Rodriguez Breaks and Climbs to Win in Stage 12 of Tour de France

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07/17/2015| 0 comments
by Gerald Churchill
Chris Froome remains the general classification leader in the Tour de France Fotoreporter Sirotti

Rodriguez Breaks and Climbs to Win in Stage 12 of Tour de France

Joaquim Rodriguez (Katusha) has won his second stage of this year’s Tour de France.

Joaquim Rodriguez (Katusha) has won his second stage of Tour de France 2015. Rodriguez jumped away from the break of the day on the hors categorie ascent to the finish to win Stage 12, a mountainous, 195-km ride from Lannemezan to Plateau de Beille, in the rain in 5:40:14. Jakob Fuglsang (Astana) took second at 1:12, and Romain Bardet (Ag2r-La Mondiale) finished third at 1:49. Chris Froome’s Sky team controlled the field, and the Briton remains the maillot jaune.

In the early going, Lotto-Soudal paced the peloton to discourage attacks before Andre Greipel could take the intermediate sprint in his quest for the  green jersey. After the sprint, Lieuwe Westra (Astana), Bryan Coquard (Europcar), and Louis Meintjes (MTN-Qhubeka) sallied off of the front, and 19 other riders joined them. The break consisted of Romain Bardet, Mickael Cherel, and Christophe Riblon (all from Ag2r-La Mondiale); Westra and Fuglsang (both from Astana); Matthieu Ladagnous and Jeremy Roy (both from FDJ); Gorka Izagirre (Movistar); Michal Kwiatkowski (Etixx-Quick Step); Jan Barta (Bora-Argon 18); Coquard and Romain Sicard (both from Europcar); Kristjian Durasek (Lampre-Merida); Daniel Navarro (Cofidis); Sylvain Chavanel and Jerome Coppel (both from IAM Cycling); Rodriguez (Katusha); Frederic Brun and Anthony Delaplace (both from Bretagne-Seche Environnement); Meintjes (MTN-Qhubeka); Georg Preidler (Giant-Alpecin); and Sep Vanmarcke (LottoNL-Jumbo). The gaggle led the field by 8:30 at the summit of the Category 1 Col de la Core (93 km).

Just after the base of the descent, Kwiatkowski, Preidler, and Vanmarcke surged away from their companions. Because of a knee injury, Preidler was dropped on the Category 1 Port de Lers. A chase group formed behind the leaders. It consisted of Bardet, Rodriguez, Fuglsang, Sicard, Izagirre, and Meintjes. On the climb, the leaders had a 12:30 advantage over the peloton.

On the Port de Lers, rain began to fall. At the summit, Kwiatkowski and Vanmarcke led the chase group by 0:05. On the descent, they extended their lead to 1:50. Barta joined the chase group. With 13.5 km left, Kwiatkowski dropped Vanmarcke on the climb to the finish. Rodriguez dropped his breakmates and caught and dropped Kwiatkowski with 7.5 km remaining. Fuglsang pursued but could not get to grips with the Spaniard.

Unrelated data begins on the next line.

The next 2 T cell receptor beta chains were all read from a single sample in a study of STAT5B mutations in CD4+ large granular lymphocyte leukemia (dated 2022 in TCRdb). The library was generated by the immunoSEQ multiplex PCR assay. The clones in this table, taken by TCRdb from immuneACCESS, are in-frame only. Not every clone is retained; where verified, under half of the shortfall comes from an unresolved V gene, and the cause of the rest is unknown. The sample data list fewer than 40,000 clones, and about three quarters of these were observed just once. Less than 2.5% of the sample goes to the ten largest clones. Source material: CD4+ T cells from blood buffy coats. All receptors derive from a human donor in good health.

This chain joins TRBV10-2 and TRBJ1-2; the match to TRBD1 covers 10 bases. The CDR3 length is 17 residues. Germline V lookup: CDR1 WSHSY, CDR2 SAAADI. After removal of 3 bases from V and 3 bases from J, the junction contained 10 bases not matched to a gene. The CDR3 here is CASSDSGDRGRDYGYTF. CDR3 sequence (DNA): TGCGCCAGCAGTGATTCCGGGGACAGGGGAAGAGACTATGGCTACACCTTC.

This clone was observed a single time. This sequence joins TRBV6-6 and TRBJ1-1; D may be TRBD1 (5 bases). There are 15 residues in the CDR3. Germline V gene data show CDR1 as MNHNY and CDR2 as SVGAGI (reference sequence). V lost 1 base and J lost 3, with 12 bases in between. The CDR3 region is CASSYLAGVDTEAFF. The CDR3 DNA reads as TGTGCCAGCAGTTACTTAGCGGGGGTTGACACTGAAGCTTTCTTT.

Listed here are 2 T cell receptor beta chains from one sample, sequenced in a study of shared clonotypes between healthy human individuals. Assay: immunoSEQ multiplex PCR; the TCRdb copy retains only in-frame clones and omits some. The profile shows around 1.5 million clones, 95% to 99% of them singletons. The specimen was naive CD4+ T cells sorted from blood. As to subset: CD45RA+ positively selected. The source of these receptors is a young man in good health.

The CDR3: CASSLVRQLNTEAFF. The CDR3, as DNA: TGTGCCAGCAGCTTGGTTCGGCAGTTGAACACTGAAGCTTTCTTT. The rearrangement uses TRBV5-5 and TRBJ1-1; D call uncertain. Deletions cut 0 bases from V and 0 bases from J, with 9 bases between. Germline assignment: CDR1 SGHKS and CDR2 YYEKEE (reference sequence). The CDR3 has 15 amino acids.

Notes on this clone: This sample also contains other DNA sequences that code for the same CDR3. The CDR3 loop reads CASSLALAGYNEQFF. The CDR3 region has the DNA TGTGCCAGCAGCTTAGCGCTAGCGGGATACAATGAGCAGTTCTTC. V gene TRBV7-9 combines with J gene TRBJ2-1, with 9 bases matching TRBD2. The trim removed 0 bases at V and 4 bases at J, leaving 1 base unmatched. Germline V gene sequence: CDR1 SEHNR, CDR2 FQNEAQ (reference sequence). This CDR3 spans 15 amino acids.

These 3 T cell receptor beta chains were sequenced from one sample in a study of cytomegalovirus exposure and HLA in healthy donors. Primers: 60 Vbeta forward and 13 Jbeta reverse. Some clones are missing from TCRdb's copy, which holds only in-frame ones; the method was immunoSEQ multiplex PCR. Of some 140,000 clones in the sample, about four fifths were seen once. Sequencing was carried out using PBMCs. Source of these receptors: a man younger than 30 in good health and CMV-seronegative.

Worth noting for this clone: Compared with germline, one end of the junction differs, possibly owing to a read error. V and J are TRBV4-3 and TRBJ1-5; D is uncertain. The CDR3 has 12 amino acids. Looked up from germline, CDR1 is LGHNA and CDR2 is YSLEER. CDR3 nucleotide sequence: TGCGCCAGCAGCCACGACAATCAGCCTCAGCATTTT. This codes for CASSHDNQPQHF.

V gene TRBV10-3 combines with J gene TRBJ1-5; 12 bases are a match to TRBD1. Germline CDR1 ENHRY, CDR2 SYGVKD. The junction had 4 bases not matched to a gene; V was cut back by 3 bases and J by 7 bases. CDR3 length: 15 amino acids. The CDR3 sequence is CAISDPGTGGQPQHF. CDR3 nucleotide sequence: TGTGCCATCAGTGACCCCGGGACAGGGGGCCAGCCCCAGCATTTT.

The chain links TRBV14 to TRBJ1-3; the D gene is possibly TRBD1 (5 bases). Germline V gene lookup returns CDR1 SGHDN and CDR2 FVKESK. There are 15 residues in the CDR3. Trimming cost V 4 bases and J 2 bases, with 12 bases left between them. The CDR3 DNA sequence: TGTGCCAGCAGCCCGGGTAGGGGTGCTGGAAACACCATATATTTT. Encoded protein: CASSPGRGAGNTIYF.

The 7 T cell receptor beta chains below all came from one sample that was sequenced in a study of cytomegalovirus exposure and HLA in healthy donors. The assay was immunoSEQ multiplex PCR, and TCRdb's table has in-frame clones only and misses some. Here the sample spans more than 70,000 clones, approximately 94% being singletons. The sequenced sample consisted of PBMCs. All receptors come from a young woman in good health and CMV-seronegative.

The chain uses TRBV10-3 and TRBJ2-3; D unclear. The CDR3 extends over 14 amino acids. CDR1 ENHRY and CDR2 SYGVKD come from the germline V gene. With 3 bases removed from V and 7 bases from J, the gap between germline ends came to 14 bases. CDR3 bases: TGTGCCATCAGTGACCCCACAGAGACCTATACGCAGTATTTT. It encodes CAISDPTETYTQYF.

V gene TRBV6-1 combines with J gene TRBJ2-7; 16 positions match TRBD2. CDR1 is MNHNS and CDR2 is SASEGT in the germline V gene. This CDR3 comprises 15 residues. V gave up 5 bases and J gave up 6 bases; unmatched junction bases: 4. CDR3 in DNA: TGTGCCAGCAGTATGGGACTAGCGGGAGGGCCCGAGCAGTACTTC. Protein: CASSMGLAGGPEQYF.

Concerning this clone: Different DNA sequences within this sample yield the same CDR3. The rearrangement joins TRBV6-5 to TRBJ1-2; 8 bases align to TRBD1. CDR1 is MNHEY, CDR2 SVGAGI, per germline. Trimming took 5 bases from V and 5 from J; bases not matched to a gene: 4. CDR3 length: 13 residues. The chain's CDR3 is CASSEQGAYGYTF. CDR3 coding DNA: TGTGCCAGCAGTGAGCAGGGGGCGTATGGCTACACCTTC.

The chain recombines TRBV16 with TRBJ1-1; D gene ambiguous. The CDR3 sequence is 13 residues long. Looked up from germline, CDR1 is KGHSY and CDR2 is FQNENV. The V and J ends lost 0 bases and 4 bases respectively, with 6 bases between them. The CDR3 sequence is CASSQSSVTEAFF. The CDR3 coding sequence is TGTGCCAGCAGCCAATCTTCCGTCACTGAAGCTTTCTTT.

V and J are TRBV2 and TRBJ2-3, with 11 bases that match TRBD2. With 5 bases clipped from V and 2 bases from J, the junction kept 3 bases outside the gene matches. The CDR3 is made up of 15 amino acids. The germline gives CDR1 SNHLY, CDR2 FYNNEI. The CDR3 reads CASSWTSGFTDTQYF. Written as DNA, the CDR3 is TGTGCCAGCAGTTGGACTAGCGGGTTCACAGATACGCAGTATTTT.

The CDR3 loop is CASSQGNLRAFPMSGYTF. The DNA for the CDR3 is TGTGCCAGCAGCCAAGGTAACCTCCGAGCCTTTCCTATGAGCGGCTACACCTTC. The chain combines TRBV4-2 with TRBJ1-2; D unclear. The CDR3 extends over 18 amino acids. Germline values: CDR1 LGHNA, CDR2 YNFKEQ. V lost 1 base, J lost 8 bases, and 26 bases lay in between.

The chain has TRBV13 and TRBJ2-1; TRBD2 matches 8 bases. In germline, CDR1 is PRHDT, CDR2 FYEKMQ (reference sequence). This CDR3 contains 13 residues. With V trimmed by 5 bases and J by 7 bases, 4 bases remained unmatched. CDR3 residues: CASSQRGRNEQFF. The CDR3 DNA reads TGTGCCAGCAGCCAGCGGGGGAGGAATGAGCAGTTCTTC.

Behind, the yellow jersey group did battle. Alberto Contador (Tinkoff-Saxo Bank), Vincenzo Nibali (Astana), and Alejandro Valverde and Nairo Quintana (both from Movistar) all launched attacks that the Sky men snuffed out. With 4.5 km left, Froome attacked, but he was caught and the yellow jersey group remained intact.

Rodriguez began the Tour with GC aspirations, but after a bad start, he has decided to go stage hunting, which he enjoys more. “I came here for the GC but now I’ve won two stages,” the Katusha man said. “I think for the team this is just as important. And also I’m starting to like this more than fighting for a fifth or sixth place in GC. This is one of my best Tours ever. And the Tour is not over yet. Mende is also a stage I like, as I won there five years ago. I also don't exclude the mountains jersey but it is hard to predict something for that. I am also so happy to win just on the day that our team owner Igor Makarov arrived in the Tour. This is the best present I could give him.”

Froome found the stage difficult, but he was able to control the race with his teammates’ help. "I was lucky to have Richie [Porte] and Geraint [Thomas] with me when the attacks started, and it made it a lot easier to control things with my teammates in that position. I owe them both a beer tonight.

“Geraint’s been really strong. We saw how good he was during that first week, and he’s been fantastic in the Pyrenees. He could definitely still be up there at the end. He’s been doing a great job for me and could get a podium or a top five at the same time. The other contenders will definitely have to look out for him as well.

“As for my attack, I made it to see who would respond, and who had the legs at that point. I was hoping one or two of the guys might drop off, but as soon as I saw the reaction from them I decided to keep it conservative and get through to the finish as best I could.

“It was a really tough day out there, especially with the weather changing. It went from hot to cold and some guys fared better with that than others. I prefer the hot weather, but you have to be able to adapt in bike racing and I’m happy to have got through it.

“There’s still a lot of racing to come but I’m pleased with where my legs are at the moment and I’m looking forward to a flat stage tomorrow.”

In the overall, Froome leads Tejay van Garderen (BMC) by 2:52 and Nairo Quintana (Movistar) by 3:09. Stage 13 will be a transitional stage. The 198-km ride from Muret to Rodez will have a lumpy second half, with climbs that might break up the field. Who will be in the winning move? John Degenkolb (Giant-Alpecin)? Peter Sagan (Tinkoff-Saxo Bank)? Michael Matthews (Orica-GreenEdge)? Check in at and find out!

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